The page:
Your success at work has a lot to do with your ability to influence people. Whether you are an executive, a manager or director, you need to know how to influence others. Mastering this skill will allow you to make the most of every opportunity that comes your way.
Here's how to win people's hearts and minds:
People buy people first.
Life is a popularity game. Someone who is well-liked tends to get more favours, clients and opportunities. People buy people first, even before your ideas, your products or your organisation.
People like those who are similar to themselves. Focus on creating as much common ground as you can. It can be via their passions, pain or values. The deepest way to establish commonality is through values — what is important to the person.
People only take action when you make them care enough. Over the years, I have realised that if I want a person to take action, I must engage his heart, and not his head. Here’s how you can get others into that emotional state:
Pleasure. Many influencers are quick to take advantage of this emotional hot button by appealing to their listeners’ self-interest, because ultimately what most people care about are themselves.
Answer these three critical questions your listeners are silently asking: “So what?”; “Who cares?”; and “What’s in it for me?”.
Pain. To successfully influence a person, help him to re-experience his pain. Help people uncover their pain points with these questions: “What are the key challenges you face at work?”; “What are your most pressing problems?”; and “What are the consequences if you fail?”.
The more people talk about their pain, the more real it becomes for them.
Direct experience. Personal experience is so much more powerful than words. Show and involve your listeners, and it will lead them to the conclusion you want them to make, without having to say a word.
Facts tell, but stories sell. When sandwich chain Subway was first opened in the United States, it was quickly categorised as fast food. Subway tried to change the perspective by highlighting the healthiness of their sandwiches with facts and figures. But they failed. That is, until Mr Jared Fogle came into the picture.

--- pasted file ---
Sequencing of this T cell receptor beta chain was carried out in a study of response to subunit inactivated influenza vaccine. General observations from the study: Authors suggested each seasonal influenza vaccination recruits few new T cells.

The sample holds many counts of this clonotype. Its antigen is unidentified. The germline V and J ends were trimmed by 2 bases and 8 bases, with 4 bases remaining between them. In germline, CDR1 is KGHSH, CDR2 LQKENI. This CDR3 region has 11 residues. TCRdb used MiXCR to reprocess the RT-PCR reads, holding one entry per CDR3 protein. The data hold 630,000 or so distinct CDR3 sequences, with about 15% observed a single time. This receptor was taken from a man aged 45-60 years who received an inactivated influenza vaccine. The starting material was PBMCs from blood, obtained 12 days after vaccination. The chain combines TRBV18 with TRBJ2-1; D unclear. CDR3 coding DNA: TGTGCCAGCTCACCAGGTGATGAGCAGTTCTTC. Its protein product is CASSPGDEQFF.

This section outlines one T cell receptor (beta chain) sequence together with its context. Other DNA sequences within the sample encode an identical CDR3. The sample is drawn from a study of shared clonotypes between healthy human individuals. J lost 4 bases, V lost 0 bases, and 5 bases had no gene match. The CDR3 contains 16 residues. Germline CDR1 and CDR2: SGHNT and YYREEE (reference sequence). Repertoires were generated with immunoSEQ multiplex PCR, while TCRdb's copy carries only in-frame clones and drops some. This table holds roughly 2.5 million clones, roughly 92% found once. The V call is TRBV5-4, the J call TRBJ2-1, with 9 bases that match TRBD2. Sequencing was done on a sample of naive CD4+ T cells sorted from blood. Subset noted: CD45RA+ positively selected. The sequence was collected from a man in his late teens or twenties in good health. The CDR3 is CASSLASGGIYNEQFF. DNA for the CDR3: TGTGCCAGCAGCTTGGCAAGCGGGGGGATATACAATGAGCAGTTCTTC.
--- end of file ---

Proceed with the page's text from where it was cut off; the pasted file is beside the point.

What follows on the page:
Severely obese, Mr Fogle weighed about 111kg. His doctor told him that unless he lost weight and changed his lifestyle, he may not make it past the age of 35. Desperate, he decided to give Subway sandwiches a try. After staying on a Subway diet for three months, Mr Fogle lost 100 pounds and his story was told to millions of Americans.
Since then, his story has helped change the minds of skeptical consumers and turned them into big fans of Subway. This clearly illustrates that facts tell but stories sell.
Here's what to do when telling an effective story:
The change idea behind the story must be crystal-clear. If the story is going to work, you must be clear about what you want to change. In the earlier example, the change was in the consumers’ opinion of Subway sandwiches, from “unhealthy” to “healthy”.
The story must be based on an actual example. Remember to give details: the name of the person, the date and place where your story happened. They may seem trivial, but they signify that your story is true.
The story must be told from the point of view of a single protagonist who is someone the audience can relate to. No one will care about your story unless they can see themselves in the protagonist’s shoes. Therefore, it is extremely important to tell the story from your listener’s point of view.
The story must be told with little details. Don’t fill your story with too many unimportant details or the main message will be lost.
The story must be linked to the purpose of telling it. A story is simply a recount of the past, but what makes it powerful is its ability to move people into the future.
With these pointers, your story will be persuasive and memorable. More importantly, you don't have to resort to threats when you need to influence someone in future. Instead, you can just tell a story. You will be surprised how much more effective and effortless it is.